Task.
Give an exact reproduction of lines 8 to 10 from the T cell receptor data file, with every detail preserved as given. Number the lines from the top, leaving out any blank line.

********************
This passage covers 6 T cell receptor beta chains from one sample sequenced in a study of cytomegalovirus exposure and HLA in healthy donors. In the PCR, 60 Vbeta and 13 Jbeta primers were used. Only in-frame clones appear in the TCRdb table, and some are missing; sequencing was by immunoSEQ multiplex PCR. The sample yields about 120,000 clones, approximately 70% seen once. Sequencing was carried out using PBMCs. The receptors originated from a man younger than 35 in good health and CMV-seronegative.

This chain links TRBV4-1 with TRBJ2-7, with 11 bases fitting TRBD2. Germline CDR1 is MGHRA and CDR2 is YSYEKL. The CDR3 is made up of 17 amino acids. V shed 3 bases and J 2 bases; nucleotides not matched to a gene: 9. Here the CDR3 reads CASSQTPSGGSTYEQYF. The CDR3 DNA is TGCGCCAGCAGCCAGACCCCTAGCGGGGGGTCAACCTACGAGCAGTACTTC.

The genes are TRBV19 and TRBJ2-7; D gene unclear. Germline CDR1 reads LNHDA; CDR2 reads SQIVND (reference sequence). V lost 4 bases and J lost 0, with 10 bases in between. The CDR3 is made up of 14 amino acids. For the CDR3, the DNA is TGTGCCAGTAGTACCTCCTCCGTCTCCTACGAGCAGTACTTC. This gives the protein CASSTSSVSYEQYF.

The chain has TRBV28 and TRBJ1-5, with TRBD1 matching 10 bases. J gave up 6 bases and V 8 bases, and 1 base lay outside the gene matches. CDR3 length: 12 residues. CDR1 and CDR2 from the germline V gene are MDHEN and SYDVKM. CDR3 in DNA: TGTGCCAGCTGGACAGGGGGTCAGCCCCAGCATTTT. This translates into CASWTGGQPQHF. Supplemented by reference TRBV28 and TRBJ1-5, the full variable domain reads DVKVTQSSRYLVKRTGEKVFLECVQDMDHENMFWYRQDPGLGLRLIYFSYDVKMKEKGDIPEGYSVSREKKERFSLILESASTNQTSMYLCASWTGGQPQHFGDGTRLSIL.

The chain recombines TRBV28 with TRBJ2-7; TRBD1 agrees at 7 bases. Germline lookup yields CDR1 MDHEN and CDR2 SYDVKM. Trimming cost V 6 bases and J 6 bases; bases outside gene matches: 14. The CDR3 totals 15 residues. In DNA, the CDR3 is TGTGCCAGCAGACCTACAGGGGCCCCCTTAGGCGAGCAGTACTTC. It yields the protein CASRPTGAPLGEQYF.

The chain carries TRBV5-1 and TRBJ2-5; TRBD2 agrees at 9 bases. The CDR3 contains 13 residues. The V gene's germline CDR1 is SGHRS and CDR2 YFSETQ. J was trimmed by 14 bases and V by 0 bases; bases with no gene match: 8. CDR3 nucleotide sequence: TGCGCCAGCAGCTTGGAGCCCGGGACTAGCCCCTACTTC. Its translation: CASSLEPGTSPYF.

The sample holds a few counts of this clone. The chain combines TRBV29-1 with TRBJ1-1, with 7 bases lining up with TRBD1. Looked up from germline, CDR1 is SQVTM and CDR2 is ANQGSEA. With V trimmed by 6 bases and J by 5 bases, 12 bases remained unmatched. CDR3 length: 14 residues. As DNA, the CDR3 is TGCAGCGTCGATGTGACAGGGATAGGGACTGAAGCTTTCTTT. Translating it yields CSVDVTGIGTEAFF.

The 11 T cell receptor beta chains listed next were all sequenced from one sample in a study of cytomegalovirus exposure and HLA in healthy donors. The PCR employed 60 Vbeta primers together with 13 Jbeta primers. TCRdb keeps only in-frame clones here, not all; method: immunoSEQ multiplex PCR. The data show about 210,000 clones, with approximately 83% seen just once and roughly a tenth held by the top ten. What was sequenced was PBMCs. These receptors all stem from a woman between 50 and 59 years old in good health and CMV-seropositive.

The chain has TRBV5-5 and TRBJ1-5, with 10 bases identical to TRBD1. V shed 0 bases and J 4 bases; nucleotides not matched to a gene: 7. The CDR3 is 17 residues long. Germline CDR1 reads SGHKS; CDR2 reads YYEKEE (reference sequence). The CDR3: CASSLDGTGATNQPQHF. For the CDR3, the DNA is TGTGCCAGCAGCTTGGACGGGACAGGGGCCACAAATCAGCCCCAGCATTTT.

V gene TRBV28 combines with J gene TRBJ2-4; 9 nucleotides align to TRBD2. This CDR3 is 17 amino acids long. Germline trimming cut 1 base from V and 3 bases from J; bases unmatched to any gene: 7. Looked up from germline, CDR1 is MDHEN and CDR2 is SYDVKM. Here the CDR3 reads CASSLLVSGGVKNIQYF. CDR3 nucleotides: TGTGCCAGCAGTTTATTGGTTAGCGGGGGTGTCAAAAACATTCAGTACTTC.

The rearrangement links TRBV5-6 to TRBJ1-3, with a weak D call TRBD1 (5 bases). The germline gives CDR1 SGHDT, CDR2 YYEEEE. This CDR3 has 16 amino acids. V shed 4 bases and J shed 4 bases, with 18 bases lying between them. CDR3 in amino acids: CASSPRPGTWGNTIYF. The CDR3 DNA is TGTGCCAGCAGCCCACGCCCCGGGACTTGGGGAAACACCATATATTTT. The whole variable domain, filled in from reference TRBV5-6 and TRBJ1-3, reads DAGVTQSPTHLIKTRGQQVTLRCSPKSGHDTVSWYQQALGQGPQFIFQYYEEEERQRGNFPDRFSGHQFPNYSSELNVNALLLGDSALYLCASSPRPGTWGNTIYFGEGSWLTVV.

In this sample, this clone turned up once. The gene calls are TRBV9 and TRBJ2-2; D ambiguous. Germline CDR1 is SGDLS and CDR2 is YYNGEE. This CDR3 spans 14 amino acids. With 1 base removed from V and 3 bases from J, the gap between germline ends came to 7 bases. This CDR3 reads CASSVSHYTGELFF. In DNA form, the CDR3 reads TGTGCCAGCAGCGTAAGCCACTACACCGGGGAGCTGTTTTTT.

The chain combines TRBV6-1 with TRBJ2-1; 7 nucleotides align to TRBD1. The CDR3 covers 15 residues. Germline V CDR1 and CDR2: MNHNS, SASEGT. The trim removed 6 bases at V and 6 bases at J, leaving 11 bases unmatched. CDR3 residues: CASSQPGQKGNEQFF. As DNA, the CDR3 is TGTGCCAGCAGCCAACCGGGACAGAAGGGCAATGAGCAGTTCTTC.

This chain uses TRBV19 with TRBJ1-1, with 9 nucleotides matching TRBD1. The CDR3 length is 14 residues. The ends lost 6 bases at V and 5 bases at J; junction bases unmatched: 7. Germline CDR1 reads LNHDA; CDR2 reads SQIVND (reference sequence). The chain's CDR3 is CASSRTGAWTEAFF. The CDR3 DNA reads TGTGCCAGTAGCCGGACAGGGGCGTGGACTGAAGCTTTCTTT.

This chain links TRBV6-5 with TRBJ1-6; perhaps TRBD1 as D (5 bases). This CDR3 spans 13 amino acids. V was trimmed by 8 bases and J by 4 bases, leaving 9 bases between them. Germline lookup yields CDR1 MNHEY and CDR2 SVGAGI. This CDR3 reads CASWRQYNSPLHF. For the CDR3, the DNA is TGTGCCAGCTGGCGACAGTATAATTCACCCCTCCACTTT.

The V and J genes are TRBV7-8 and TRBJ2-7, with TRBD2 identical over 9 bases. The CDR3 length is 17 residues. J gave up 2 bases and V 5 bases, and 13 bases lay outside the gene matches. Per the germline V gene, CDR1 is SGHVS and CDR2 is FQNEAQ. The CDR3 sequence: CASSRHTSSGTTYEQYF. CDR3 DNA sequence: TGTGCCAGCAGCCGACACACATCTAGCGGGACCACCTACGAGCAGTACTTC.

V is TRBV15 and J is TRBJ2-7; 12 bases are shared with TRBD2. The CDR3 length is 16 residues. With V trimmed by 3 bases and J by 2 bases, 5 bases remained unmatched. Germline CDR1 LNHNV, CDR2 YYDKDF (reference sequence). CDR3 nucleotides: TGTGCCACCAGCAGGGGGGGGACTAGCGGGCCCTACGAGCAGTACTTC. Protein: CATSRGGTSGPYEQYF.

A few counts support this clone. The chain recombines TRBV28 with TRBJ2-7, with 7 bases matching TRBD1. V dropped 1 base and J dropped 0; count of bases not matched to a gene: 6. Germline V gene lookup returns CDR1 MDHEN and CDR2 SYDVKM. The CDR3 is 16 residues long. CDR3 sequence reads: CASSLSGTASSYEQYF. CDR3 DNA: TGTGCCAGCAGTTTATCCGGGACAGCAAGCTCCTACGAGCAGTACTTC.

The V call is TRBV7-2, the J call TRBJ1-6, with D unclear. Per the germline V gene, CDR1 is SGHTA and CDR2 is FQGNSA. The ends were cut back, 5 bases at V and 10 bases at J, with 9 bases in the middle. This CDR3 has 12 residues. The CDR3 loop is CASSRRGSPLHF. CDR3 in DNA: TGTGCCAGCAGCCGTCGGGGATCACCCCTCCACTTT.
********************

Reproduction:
The 11 T cell receptor beta chains listed next were all sequenced from one sample in a study of cytomegalovirus exposure and HLA in healthy donors. The PCR employed 60 Vbeta primers together with 13 Jbeta primers. TCRdb keeps only in-frame clones here, not all; method: immunoSEQ multiplex PCR. The data show about 210,000 clones, with approximately 83% seen just once and roughly a tenth held by the top ten. What was sequenced was PBMCs. These receptors all stem from a woman between 50 and 59 years old in good health and CMV-seropositive.

The chain has TRBV5-5 and TRBJ1-5, with 10 bases identical to TRBD1. V shed 0 bases and J 4 bases; nucleotides not matched to a gene: 7. The CDR3 is 17 residues long. Germline CDR1 reads SGHKS; CDR2 reads YYEKEE (reference sequence). The CDR3: CASSLDGTGATNQPQHF. For the CDR3, the DNA is TGTGCCAGCAGCTTGGACGGGACAGGGGCCACAAATCAGCCCCAGCATTTT.

V gene TRBV28 combines with J gene TRBJ2-4; 9 nucleotides align to TRBD2. This CDR3 is 17 amino acids long. Germline trimming cut 1 base from V and 3 bases from J; bases unmatched to any gene: 7. Looked up from germline, CDR1 is MDHEN and CDR2 is SYDVKM. Here the CDR3 reads CASSLLVSGGVKNIQYF. CDR3 nucleotides: TGTGCCAGCAGTTTATTGGTTAGCGGGGGTGTCAAAAACATTCAGTACTTC.